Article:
Aquaculture research in Hamburg focusing on fish as vegetarians
The world population is estimated to exceed 8 billion by November 2022 and the United Nations expects yet another rise to around 10.4 billion people by 2080 when it will level off until 2100. However, all these people still have to be fed. Given this backdrop, aquaculture, which involves rearing aquatic animals such as fish, mussels, crustaceans or aquatic plants like algae for food, is gaining popularity. "But we are at the limit with a current annual catch of 85 to 90 million tons," said Carsten Schulz, Professor of Marine Aquaculture at Christian Albrechts University in Kiel and Director of the Fraunhofer Research Institute for Individualized and Cell-Based Medical Engineering (IMTE), Aquaculture Research in Büsum.
Fraunhofer's latest branch now in Büsum
The "Society for Marine Aquaculture" (GMA) has been part of the Fraunhofer-Gesellschaft, which comprises 76 institutes and research facilities, since early 2022. "The world-renowned Fraunhofer-Gesellschaft is the largest European institution for applied research. That is quite a distinction," Schulz pointed out. Although the name will be dropped soon, research is set to continue into alternative feeding strategies, designing environmentally-sound husbandry systems and assessing fish health and welfare in aquaculture facilities.
Predatory fish as vegetarians
Developing alternative feeding strategies is a challenge for researchers. Predatory fish are hypercarnivorous and prey on perch or salmon which may seem like small fry when compared to bigger targets like sharks. However, feeding fish meal or fish is counterproductive as stocks are limited. "We need alternatives, and we are looking for them in the plant sector," said Schulz. The idea is to turn predatory fish into vegetarians. Yet, fish often cannot absorb the nutrients found in plants. "We are experimenting with different plants like wheat or rapeseed, but we might have to 'modify' them with additives." Schulz has expressed optimism about the general development of the natural fish stock. "The proportion of overfished areas is declining at present. We have learned from our mistakes and are now talking about a cautiously positive global trend." Problematic areas still exist, he added..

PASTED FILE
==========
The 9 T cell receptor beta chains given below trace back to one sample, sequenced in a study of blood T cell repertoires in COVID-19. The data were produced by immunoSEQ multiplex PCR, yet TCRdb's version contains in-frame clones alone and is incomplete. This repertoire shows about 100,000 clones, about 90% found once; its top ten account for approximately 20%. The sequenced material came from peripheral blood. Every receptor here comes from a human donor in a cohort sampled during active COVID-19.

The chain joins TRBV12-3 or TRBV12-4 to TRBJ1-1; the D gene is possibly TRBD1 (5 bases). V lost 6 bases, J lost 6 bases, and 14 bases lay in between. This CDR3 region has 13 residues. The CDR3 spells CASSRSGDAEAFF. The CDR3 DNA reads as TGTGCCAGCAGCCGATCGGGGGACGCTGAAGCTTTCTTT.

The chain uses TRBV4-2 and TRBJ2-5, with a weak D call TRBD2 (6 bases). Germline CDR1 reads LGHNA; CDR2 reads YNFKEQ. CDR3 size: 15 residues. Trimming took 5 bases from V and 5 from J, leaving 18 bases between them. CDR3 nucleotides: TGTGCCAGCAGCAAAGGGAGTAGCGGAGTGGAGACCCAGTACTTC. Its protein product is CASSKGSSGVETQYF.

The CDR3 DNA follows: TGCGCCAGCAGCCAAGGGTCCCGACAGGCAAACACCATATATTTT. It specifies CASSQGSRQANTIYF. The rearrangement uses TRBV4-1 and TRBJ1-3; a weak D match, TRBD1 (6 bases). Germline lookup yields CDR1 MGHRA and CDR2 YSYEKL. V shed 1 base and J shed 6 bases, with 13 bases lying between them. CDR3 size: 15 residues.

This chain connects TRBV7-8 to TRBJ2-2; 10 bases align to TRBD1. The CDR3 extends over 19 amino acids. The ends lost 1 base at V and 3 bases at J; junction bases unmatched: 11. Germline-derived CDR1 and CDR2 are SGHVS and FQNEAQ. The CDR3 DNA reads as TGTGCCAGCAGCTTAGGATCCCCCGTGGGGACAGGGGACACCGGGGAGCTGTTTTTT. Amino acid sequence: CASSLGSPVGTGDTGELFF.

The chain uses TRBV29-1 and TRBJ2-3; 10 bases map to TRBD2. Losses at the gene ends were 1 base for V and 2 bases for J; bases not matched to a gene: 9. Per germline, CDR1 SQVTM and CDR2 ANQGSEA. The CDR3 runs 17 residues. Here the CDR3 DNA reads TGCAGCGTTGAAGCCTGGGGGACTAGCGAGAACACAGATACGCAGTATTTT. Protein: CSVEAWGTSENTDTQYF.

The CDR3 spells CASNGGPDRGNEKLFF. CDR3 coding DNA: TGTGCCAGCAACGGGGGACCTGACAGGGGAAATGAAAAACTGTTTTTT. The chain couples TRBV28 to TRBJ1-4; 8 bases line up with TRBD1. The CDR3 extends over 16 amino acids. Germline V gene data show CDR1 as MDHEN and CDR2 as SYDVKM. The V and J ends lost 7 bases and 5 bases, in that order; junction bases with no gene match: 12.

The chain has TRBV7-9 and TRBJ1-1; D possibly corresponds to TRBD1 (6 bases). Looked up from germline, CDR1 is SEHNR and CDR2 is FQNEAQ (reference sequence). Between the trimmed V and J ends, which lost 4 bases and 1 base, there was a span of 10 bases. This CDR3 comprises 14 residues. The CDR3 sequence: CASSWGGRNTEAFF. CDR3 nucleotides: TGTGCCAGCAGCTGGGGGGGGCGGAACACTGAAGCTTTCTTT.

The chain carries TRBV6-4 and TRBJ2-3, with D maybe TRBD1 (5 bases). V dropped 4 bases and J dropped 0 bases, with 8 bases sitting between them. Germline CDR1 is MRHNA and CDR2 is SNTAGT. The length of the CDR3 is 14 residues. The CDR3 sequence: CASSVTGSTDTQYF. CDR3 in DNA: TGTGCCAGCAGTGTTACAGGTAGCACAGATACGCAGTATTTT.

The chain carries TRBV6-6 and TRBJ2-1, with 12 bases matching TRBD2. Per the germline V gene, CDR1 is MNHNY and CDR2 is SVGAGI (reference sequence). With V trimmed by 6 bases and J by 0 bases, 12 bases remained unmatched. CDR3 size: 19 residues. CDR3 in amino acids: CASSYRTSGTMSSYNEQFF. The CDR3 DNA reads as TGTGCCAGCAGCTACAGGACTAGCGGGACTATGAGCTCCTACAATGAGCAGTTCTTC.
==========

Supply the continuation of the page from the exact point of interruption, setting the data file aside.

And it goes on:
Aquatic circular economy
IMTE is a member of the Bioeconomy on Marine Sites Association (BaMS) that aims to raise awareness of a blue economy, i.e., the production and use of marine and aquatic biological resources to provide products, processes and services in all economic sectors. IMTE, which is managed by the Christian Albrechts University in Kiel, has received EUR 20 million in funds from the German Ministry of Education and Research. Several companies and research institutions joined forces in 2019 to develop new approaches for an aquatic circular economy. "To this end, we have identified 14 cross-cutting topics that we are pursuing in various collaborative projects," said Schulz, who is the first chairperson. The BioFiA project focuses on improving aquatic husbandry conditions by using bioindicators while the BALI biorefinery concept allows for the economic and sustainable use of regional algal biomass. Another project entitled Aquator is developing a business accelerator for the blue bioeconomy.
World market leader in Lübeck
The importance of the maritime economy should not be underestimated, Schulze stressed. And the same applies to the Hamburg Metropolitan Region. "We are viewing the entire process chain - from the grain of wheat to the end product. And value creation in northern Germany is growing whether in the animal feed industry, processing, and manufacturing the machines and equipment needed for that." Some companies are already making an impact far beyond the metropolitan region. Baader GmbH in Lübeck, for instance, is considered a world market leader in fish processing machines.